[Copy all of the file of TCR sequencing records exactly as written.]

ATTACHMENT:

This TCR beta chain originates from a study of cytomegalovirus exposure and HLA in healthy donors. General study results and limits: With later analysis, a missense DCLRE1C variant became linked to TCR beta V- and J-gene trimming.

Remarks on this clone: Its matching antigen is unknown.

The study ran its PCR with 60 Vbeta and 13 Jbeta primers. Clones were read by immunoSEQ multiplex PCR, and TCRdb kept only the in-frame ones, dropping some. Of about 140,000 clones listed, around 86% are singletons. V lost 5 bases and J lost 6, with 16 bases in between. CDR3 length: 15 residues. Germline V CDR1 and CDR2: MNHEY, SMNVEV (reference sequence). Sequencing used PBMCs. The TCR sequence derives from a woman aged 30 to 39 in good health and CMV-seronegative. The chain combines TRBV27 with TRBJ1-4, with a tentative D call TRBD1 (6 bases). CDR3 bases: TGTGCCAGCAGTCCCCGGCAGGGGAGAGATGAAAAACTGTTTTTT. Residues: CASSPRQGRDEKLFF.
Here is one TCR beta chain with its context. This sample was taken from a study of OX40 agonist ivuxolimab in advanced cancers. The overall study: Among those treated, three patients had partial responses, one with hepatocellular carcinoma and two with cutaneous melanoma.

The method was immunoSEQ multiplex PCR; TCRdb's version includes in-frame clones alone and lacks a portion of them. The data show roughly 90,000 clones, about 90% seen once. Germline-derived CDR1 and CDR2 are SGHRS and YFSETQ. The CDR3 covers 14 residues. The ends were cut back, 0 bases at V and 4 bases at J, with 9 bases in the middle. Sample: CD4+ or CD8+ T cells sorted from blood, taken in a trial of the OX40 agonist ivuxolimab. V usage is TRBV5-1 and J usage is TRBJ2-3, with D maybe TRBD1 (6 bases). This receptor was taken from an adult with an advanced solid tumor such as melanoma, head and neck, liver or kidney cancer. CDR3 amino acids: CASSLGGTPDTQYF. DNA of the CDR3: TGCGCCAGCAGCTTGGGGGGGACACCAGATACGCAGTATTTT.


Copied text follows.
This TCR beta chain originates from a study of cytomegalovirus exposure and HLA in healthy donors. General study results and limits: With later analysis, a missense DCLRE1C variant became linked to TCR beta V- and J-gene trimming.

Remarks on this clone: Its matching antigen is unknown.

The study ran its PCR with 60 Vbeta and 13 Jbeta primers. Clones were read by immunoSEQ multiplex PCR, and TCRdb kept only the in-frame ones, dropping some. Of about 140,000 clones listed, around 86% are singletons. V lost 5 bases and J lost 6, with 16 bases in between. CDR3 length: 15 residues. Germline V CDR1 and CDR2: MNHEY, SMNVEV (reference sequence). Sequencing used PBMCs. The TCR sequence derives from a woman aged 30 to 39 in good health and CMV-seronegative. The chain combines TRBV27 with TRBJ1-4, with a tentative D call TRBD1 (6 bases). CDR3 bases: TGTGCCAGCAGTCCCCGGCAGGGGAGAGATGAAAAACTGTTTTTT. Residues: CASSPRQGRDEKLFF.
Here is one TCR beta chain with its context. This sample was taken from a study of OX40 agonist ivuxolimab in advanced cancers. The overall study: Among those treated, three patients had partial responses, one with hepatocellular carcinoma and two with cutaneous melanoma.

The method was immunoSEQ multiplex PCR; TCRdb's version includes in-frame clones alone and lacks a portion of them. The data show roughly 90,000 clones, about 90% seen once. Germline-derived CDR1 and CDR2 are SGHRS and YFSETQ. The CDR3 covers 14 residues. The ends were cut back, 0 bases at V and 4 bases at J, with 9 bases in the middle. Sample: CD4+ or CD8+ T cells sorted from blood, taken in a trial of the OX40 agonist ivuxolimab. V usage is TRBV5-1 and J usage is TRBJ2-3, with D maybe TRBD1 (6 bases). This receptor was taken from an adult with an advanced solid tumor such as melanoma, head and neck, liver or kidney cancer. CDR3 amino acids: CASSLGGTPDTQYF. DNA of the CDR3: TGCGCCAGCAGCTTGGGGGGGACACCAGATACGCAGTATTTT.